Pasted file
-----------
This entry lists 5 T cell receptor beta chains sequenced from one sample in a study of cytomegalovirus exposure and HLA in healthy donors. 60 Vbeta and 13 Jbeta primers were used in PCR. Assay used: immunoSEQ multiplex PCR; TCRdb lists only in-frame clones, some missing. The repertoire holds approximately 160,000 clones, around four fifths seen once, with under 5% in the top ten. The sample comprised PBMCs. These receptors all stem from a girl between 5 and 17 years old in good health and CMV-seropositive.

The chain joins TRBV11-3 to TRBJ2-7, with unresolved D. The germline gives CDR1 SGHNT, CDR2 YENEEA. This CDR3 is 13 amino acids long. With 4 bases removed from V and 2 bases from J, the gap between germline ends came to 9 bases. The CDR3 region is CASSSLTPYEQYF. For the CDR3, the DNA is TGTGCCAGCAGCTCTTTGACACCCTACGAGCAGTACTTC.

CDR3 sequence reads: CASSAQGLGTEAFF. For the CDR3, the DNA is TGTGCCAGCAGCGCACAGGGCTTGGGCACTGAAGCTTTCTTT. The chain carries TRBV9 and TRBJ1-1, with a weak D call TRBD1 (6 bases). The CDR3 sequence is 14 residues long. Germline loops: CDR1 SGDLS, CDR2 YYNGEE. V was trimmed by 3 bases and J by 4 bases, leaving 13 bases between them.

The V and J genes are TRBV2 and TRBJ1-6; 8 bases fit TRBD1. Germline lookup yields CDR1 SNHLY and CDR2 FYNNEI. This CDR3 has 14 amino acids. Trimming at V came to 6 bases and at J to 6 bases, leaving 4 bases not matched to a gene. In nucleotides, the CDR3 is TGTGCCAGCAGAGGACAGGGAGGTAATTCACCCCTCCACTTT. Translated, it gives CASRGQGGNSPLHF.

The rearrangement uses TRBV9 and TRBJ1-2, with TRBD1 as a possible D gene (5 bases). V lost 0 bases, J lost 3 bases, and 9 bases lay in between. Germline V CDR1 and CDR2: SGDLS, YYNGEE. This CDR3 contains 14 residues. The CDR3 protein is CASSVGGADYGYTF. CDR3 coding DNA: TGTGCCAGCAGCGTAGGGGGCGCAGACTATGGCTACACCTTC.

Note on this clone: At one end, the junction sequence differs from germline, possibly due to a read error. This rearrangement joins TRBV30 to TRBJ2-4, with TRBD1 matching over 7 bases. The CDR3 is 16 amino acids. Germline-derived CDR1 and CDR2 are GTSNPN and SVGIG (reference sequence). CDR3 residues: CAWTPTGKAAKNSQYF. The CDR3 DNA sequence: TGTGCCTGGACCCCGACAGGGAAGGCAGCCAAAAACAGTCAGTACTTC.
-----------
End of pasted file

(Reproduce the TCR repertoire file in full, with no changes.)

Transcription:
This entry lists 5 T cell receptor beta chains sequenced from one sample in a study of cytomegalovirus exposure and HLA in healthy donors. 60 Vbeta and 13 Jbeta primers were used in PCR. Assay used: immunoSEQ multiplex PCR; TCRdb lists only in-frame clones, some missing. The repertoire holds approximately 160,000 clones, around four fifths seen once, with under 5% in the top ten. The sample comprised PBMCs. These receptors all stem from a girl between 5 and 17 years old in good health and CMV-seropositive.

The chain joins TRBV11-3 to TRBJ2-7, with unresolved D. The germline gives CDR1 SGHNT, CDR2 YENEEA. This CDR3 is 13 amino acids long. With 4 bases removed from V and 2 bases from J, the gap between germline ends came to 9 bases. The CDR3 region is CASSSLTPYEQYF. For the CDR3, the DNA is TGTGCCAGCAGCTCTTTGACACCCTACGAGCAGTACTTC.

CDR3 sequence reads: CASSAQGLGTEAFF. For the CDR3, the DNA is TGTGCCAGCAGCGCACAGGGCTTGGGCACTGAAGCTTTCTTT. The chain carries TRBV9 and TRBJ1-1, with a weak D call TRBD1 (6 bases). The CDR3 sequence is 14 residues long. Germline loops: CDR1 SGDLS, CDR2 YYNGEE. V was trimmed by 3 bases and J by 4 bases, leaving 13 bases between them.

The V and J genes are TRBV2 and TRBJ1-6; 8 bases fit TRBD1. Germline lookup yields CDR1 SNHLY and CDR2 FYNNEI. This CDR3 has 14 amino acids. Trimming at V came to 6 bases and at J to 6 bases, leaving 4 bases not matched to a gene. In nucleotides, the CDR3 is TGTGCCAGCAGAGGACAGGGAGGTAATTCACCCCTCCACTTT. Translated, it gives CASRGQGGNSPLHF.

The rearrangement uses TRBV9 and TRBJ1-2, with TRBD1 as a possible D gene (5 bases). V lost 0 bases, J lost 3 bases, and 9 bases lay in between. Germline V CDR1 and CDR2: SGDLS, YYNGEE. This CDR3 contains 14 residues. The CDR3 protein is CASSVGGADYGYTF. CDR3 coding DNA: TGTGCCAGCAGCGTAGGGGGCGCAGACTATGGCTACACCTTC.

Note on this clone: At one end, the junction sequence differs from germline, possibly due to a read error. This rearrangement joins TRBV30 to TRBJ2-4, with TRBD1 matching over 7 bases. The CDR3 is 16 amino acids. Germline-derived CDR1 and CDR2 are GTSNPN and SVGIG (reference sequence). CDR3 residues: CAWTPTGKAAKNSQYF. The CDR3 DNA sequence: TGTGCCTGGACCCCGACAGGGAAGGCAGCCAAAAACAGTCAGTACTTC.